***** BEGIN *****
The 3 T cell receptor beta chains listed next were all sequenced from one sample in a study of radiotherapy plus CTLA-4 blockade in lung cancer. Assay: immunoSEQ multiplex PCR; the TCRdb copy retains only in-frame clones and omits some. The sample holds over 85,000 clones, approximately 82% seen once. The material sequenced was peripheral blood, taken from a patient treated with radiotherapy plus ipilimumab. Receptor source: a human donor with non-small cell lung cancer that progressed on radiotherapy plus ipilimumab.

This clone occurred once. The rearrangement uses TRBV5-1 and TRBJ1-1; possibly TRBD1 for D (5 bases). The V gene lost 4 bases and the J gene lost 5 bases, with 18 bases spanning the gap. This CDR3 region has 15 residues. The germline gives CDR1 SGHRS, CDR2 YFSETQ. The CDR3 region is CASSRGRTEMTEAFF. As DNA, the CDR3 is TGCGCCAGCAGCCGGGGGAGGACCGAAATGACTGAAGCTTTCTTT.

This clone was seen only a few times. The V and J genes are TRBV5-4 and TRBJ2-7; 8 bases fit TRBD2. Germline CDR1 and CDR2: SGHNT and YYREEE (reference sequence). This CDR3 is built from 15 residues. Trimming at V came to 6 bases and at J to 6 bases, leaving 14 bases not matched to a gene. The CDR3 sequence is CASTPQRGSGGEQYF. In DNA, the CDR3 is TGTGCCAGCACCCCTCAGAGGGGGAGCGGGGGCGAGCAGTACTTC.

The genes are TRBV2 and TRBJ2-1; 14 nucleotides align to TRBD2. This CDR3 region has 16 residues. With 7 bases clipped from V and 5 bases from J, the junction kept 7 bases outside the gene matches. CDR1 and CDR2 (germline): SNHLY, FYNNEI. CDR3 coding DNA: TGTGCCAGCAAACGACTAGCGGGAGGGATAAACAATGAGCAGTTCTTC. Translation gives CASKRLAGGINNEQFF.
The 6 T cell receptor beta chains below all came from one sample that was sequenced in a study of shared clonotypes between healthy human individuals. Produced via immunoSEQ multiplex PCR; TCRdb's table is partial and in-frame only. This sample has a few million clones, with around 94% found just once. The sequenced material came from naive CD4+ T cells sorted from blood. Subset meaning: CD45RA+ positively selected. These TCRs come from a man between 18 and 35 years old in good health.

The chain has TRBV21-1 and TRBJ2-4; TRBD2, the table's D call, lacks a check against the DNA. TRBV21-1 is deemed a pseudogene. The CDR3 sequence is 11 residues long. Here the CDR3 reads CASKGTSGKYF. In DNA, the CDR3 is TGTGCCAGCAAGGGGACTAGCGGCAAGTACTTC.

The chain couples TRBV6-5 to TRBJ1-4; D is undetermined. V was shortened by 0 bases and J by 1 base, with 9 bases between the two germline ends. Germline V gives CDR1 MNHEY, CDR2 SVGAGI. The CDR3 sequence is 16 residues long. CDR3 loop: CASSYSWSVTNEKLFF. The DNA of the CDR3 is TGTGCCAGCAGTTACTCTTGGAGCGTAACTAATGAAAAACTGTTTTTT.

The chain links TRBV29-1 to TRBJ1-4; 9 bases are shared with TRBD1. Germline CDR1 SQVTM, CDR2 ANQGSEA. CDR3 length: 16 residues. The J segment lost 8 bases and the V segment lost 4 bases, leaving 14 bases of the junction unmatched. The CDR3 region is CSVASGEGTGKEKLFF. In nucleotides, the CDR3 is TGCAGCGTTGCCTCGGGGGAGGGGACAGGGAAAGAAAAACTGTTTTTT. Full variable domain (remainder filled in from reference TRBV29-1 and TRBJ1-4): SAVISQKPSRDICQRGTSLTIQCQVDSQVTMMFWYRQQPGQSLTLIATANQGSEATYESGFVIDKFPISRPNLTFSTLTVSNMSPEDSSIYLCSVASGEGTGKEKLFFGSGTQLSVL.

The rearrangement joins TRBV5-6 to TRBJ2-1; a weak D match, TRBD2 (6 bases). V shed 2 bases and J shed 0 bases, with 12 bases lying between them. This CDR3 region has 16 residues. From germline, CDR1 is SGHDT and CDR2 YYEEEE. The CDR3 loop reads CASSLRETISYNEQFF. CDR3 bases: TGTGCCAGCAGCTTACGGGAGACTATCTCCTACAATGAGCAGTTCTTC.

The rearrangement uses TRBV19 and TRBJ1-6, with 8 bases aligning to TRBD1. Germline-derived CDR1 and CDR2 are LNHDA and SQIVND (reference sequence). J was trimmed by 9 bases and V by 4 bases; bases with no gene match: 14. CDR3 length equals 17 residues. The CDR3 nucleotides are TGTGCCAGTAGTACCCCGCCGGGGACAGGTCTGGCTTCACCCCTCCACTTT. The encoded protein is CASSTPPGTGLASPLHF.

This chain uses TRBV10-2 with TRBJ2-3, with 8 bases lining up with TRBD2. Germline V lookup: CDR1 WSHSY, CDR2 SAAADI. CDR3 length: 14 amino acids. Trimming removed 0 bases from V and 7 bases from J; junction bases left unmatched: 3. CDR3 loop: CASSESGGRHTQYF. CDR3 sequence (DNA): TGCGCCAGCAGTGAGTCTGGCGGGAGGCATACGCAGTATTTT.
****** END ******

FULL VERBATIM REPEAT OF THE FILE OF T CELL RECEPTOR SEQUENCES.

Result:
The 3 T cell receptor beta chains listed next were all sequenced from one sample in a study of radiotherapy plus CTLA-4 blockade in lung cancer. Assay: immunoSEQ multiplex PCR; the TCRdb copy retains only in-frame clones and omits some. The sample holds over 85,000 clones, approximately 82% seen once. The material sequenced was peripheral blood, taken from a patient treated with radiotherapy plus ipilimumab. Receptor source: a human donor with non-small cell lung cancer that progressed on radiotherapy plus ipilimumab.

This clone occurred once. The rearrangement uses TRBV5-1 and TRBJ1-1; possibly TRBD1 for D (5 bases). The V gene lost 4 bases and the J gene lost 5 bases, with 18 bases spanning the gap. This CDR3 region has 15 residues. The germline gives CDR1 SGHRS, CDR2 YFSETQ. The CDR3 region is CASSRGRTEMTEAFF. As DNA, the CDR3 is TGCGCCAGCAGCCGGGGGAGGACCGAAATGACTGAAGCTTTCTTT.

This clone was seen only a few times. The V and J genes are TRBV5-4 and TRBJ2-7; 8 bases fit TRBD2. Germline CDR1 and CDR2: SGHNT and YYREEE (reference sequence). This CDR3 is built from 15 residues. Trimming at V came to 6 bases and at J to 6 bases, leaving 14 bases not matched to a gene. The CDR3 sequence is CASTPQRGSGGEQYF. In DNA, the CDR3 is TGTGCCAGCACCCCTCAGAGGGGGAGCGGGGGCGAGCAGTACTTC.

The genes are TRBV2 and TRBJ2-1; 14 nucleotides align to TRBD2. This CDR3 region has 16 residues. With 7 bases clipped from V and 5 bases from J, the junction kept 7 bases outside the gene matches. CDR1 and CDR2 (germline): SNHLY, FYNNEI. CDR3 coding DNA: TGTGCCAGCAAACGACTAGCGGGAGGGATAAACAATGAGCAGTTCTTC. Translation gives CASKRLAGGINNEQFF.
The 6 T cell receptor beta chains below all came from one sample that was sequenced in a study of shared clonotypes between healthy human individuals. Produced via immunoSEQ multiplex PCR; TCRdb's table is partial and in-frame only. This sample has a few million clones, with around 94% found just once. The sequenced material came from naive CD4+ T cells sorted from blood. Subset meaning: CD45RA+ positively selected. These TCRs come from a man between 18 and 35 years old in good health.

The chain has TRBV21-1 and TRBJ2-4; TRBD2, the table's D call, lacks a check against the DNA. TRBV21-1 is deemed a pseudogene. The CDR3 sequence is 11 residues long. Here the CDR3 reads CASKGTSGKYF. In DNA, the CDR3 is TGTGCCAGCAAGGGGACTAGCGGCAAGTACTTC.

The chain couples TRBV6-5 to TRBJ1-4; D is undetermined. V was shortened by 0 bases and J by 1 base, with 9 bases between the two germline ends. Germline V gives CDR1 MNHEY, CDR2 SVGAGI. The CDR3 sequence is 16 residues long. CDR3 loop: CASSYSWSVTNEKLFF. The DNA of the CDR3 is TGTGCCAGCAGTTACTCTTGGAGCGTAACTAATGAAAAACTGTTTTTT.

The chain links TRBV29-1 to TRBJ1-4; 9 bases are shared with TRBD1. Germline CDR1 SQVTM, CDR2 ANQGSEA. CDR3 length: 16 residues. The J segment lost 8 bases and the V segment lost 4 bases, leaving 14 bases of the junction unmatched. The CDR3 region is CSVASGEGTGKEKLFF. In nucleotides, the CDR3 is TGCAGCGTTGCCTCGGGGGAGGGGACAGGGAAAGAAAAACTGTTTTTT. Full variable domain (remainder filled in from reference TRBV29-1 and TRBJ1-4): SAVISQKPSRDICQRGTSLTIQCQVDSQVTMMFWYRQQPGQSLTLIATANQGSEATYESGFVIDKFPISRPNLTFSTLTVSNMSPEDSSIYLCSVASGEGTGKEKLFFGSGTQLSVL.

The rearrangement joins TRBV5-6 to TRBJ2-1; a weak D match, TRBD2 (6 bases). V shed 2 bases and J shed 0 bases, with 12 bases lying between them. This CDR3 region has 16 residues. From germline, CDR1 is SGHDT and CDR2 YYEEEE. The CDR3 loop reads CASSLRETISYNEQFF. CDR3 bases: TGTGCCAGCAGCTTACGGGAGACTATCTCCTACAATGAGCAGTTCTTC.

The rearrangement uses TRBV19 and TRBJ1-6, with 8 bases aligning to TRBD1. Germline-derived CDR1 and CDR2 are LNHDA and SQIVND (reference sequence). J was trimmed by 9 bases and V by 4 bases; bases with no gene match: 14. CDR3 length equals 17 residues. The CDR3 nucleotides are TGTGCCAGTAGTACCCCGCCGGGGACAGGTCTGGCTTCACCCCTCCACTTT. The encoded protein is CASSTPPGTGLASPLHF.

This chain uses TRBV10-2 with TRBJ2-3, with 8 bases lining up with TRBD2. Germline V lookup: CDR1 WSHSY, CDR2 SAAADI. CDR3 length: 14 amino acids. Trimming removed 0 bases from V and 7 bases from J; junction bases left unmatched: 3. CDR3 loop: CASSESGGRHTQYF. CDR3 sequence (DNA): TGCGCCAGCAGTGAGTCTGGCGGGAGGCATACGCAGTATTTT.